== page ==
Randy Scruggs

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Randy Scruggs
In the studio from left to right.John Mceuen Tim Cooney Rodney Dillard Ricky Scaggs Jeff Hanna and Randy Scruggs.jpg
Scruggs (right) in 1996
Background information
Birth name Randy Lynn Scruggs
Born (1953-08-03)August 3, 1953
Nashville, Tennessee, U.S.
Died April 17, 2018(2018-04-17) (aged 64)
Genres Country
Occupation(s) Music producer, songwriter, musician
Instruments Guitar
Years active 1970–2018

Randy Lynn Scruggs (August 3, 1953 – April 17, 2018) was a music producer, songwriter and guitarist. He had his first recording at the age of 13. He won four Grammy Awards and was twice named Musician of the Year at the Country Music Association Awards. He was the middle son of Earl Scruggs.

Career[edit]

As a songwriter, Scruggs's credits include "We Danced Anyway", "Love Don't Care (Whose Heart It Breaks)", "Love Has No Right", "Don't Make It Easy for Me", "Chance of Lovin' You", and "Angel in Disguise".

Scruggs worked with many artists, including Michael Card, The Talbot Brothers, Waylon Jennings, George Strait and Emmylou Harris. His career began in 1970 with the release of All the Way Home, a collaboration with his older brother Gary. Scruggs recorded his debut solo LP Crown of Jewels in 1998. He played the electric bass on John Hartford's 1972 album Aereo-Plain.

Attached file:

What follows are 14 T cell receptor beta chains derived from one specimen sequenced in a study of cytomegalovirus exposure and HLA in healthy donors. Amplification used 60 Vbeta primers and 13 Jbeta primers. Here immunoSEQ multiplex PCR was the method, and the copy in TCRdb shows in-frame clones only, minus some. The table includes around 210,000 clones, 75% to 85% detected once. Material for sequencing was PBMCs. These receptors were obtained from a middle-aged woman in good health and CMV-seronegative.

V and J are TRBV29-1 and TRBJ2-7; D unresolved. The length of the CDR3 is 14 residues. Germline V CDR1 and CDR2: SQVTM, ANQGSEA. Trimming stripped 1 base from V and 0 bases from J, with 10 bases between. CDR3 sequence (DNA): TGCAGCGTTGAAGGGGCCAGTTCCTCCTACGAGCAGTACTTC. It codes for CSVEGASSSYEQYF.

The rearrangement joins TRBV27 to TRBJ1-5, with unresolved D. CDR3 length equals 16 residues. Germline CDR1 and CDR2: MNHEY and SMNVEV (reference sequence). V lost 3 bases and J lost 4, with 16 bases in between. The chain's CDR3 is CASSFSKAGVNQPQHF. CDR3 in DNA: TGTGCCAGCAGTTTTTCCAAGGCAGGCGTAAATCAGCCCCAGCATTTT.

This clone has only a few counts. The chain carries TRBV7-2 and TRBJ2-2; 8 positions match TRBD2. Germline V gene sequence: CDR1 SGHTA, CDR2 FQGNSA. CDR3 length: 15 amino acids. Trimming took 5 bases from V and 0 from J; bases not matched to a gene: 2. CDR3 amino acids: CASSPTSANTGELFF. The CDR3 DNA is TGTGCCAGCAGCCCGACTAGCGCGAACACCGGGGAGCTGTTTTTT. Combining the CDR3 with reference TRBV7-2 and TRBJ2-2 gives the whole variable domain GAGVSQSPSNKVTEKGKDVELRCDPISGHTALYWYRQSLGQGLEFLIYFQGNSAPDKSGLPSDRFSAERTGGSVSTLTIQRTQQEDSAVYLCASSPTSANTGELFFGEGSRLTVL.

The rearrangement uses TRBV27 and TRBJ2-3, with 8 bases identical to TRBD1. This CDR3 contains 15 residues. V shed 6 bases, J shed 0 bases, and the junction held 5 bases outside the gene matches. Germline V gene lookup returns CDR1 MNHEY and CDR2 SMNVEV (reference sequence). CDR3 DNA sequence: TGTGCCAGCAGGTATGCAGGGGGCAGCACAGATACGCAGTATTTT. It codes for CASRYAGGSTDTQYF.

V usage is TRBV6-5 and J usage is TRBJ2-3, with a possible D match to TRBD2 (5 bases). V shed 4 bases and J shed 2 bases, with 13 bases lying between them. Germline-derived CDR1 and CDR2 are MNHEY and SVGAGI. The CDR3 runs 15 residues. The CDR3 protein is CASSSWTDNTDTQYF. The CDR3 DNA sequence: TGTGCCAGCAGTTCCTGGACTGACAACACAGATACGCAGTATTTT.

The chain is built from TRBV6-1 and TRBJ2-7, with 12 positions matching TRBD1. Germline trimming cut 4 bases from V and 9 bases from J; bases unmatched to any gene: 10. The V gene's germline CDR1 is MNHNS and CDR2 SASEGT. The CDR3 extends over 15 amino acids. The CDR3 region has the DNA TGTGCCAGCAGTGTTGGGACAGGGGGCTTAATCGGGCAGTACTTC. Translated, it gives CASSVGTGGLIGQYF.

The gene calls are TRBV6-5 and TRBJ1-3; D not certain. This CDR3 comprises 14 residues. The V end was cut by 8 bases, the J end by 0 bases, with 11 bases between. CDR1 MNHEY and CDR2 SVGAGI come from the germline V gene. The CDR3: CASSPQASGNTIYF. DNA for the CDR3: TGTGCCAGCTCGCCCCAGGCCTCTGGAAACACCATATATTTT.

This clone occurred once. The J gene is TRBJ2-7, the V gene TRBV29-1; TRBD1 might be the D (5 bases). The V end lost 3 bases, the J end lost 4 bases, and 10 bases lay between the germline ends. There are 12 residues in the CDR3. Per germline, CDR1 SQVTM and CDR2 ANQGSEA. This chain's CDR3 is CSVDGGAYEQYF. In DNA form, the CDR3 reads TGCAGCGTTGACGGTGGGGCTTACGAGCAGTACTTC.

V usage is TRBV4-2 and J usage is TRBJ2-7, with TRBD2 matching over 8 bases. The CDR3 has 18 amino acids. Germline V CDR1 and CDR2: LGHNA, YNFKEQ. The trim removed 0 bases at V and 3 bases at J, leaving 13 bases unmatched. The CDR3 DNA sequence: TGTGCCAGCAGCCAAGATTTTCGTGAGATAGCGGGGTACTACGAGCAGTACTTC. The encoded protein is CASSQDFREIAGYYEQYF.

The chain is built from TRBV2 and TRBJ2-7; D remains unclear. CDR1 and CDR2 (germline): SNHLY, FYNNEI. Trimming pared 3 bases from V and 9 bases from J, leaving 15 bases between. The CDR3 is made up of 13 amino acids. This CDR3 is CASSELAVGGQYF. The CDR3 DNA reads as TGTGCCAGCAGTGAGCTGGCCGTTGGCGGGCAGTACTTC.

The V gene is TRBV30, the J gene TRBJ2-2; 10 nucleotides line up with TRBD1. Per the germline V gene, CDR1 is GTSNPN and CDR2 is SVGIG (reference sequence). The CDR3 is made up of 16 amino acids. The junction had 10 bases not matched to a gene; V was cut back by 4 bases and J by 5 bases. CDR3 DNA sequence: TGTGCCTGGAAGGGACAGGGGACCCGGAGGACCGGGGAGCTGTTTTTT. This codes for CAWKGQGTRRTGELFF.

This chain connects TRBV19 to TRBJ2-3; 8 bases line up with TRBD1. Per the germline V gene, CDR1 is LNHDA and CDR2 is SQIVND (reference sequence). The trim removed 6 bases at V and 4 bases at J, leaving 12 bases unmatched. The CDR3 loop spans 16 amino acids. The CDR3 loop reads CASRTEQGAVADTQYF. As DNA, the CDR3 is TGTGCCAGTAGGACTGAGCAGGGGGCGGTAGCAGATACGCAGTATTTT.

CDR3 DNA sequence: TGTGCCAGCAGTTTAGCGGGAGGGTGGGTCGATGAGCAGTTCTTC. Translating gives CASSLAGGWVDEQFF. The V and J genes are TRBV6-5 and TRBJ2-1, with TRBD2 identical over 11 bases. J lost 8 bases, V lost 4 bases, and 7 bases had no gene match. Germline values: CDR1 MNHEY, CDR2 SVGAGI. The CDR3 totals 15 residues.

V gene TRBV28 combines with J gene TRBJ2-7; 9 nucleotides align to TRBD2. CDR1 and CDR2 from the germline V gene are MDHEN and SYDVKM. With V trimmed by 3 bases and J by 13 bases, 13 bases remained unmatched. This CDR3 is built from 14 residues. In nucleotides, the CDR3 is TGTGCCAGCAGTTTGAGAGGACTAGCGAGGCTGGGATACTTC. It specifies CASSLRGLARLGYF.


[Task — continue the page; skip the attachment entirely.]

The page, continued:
In 1994, Scruggs teamed with Earl Scruggs and Doc Watson to contribute the song "Keep on the Sunny Side" to the AIDS benefit album Red Hot + Country produced by the Red Hot Organization.

Scruggs died after a short illness on April 17, 2018 at the age of 64.[1][2]

Discography[edit]

Albums[edit]

Title Album details
All The Way Home (Original title: Second Generation Scruggs) Randy & Gary Scruggs
Crown of Jewels

Singles[edit]

Year Single Peak positions Album
US Country
[3]
1998 "It's Only Love" (with Mary Chapin Carpenter) 67 Crown of Jewels

References[edit]

  1. ^ Oermann, Robert (2018). "Award Winning Randy Scruggs Passes". MusicRow. Retrieved 2018-04-18. 
  2. ^ Betts, Stephen L. (April 18, 2018). "Randy Scruggs, Award-Winning Musician and Songwriter, Dead at 64". Rolling Stone. ISSN 0035-791X. Retrieved 2018-04-18. 
  3. ^ Whitburn, Joel (2013). Hot Country Songs 1944–2012. Record Research, Inc. p. 298. ISBN 978-0-89820-203-8. 

External links[edit]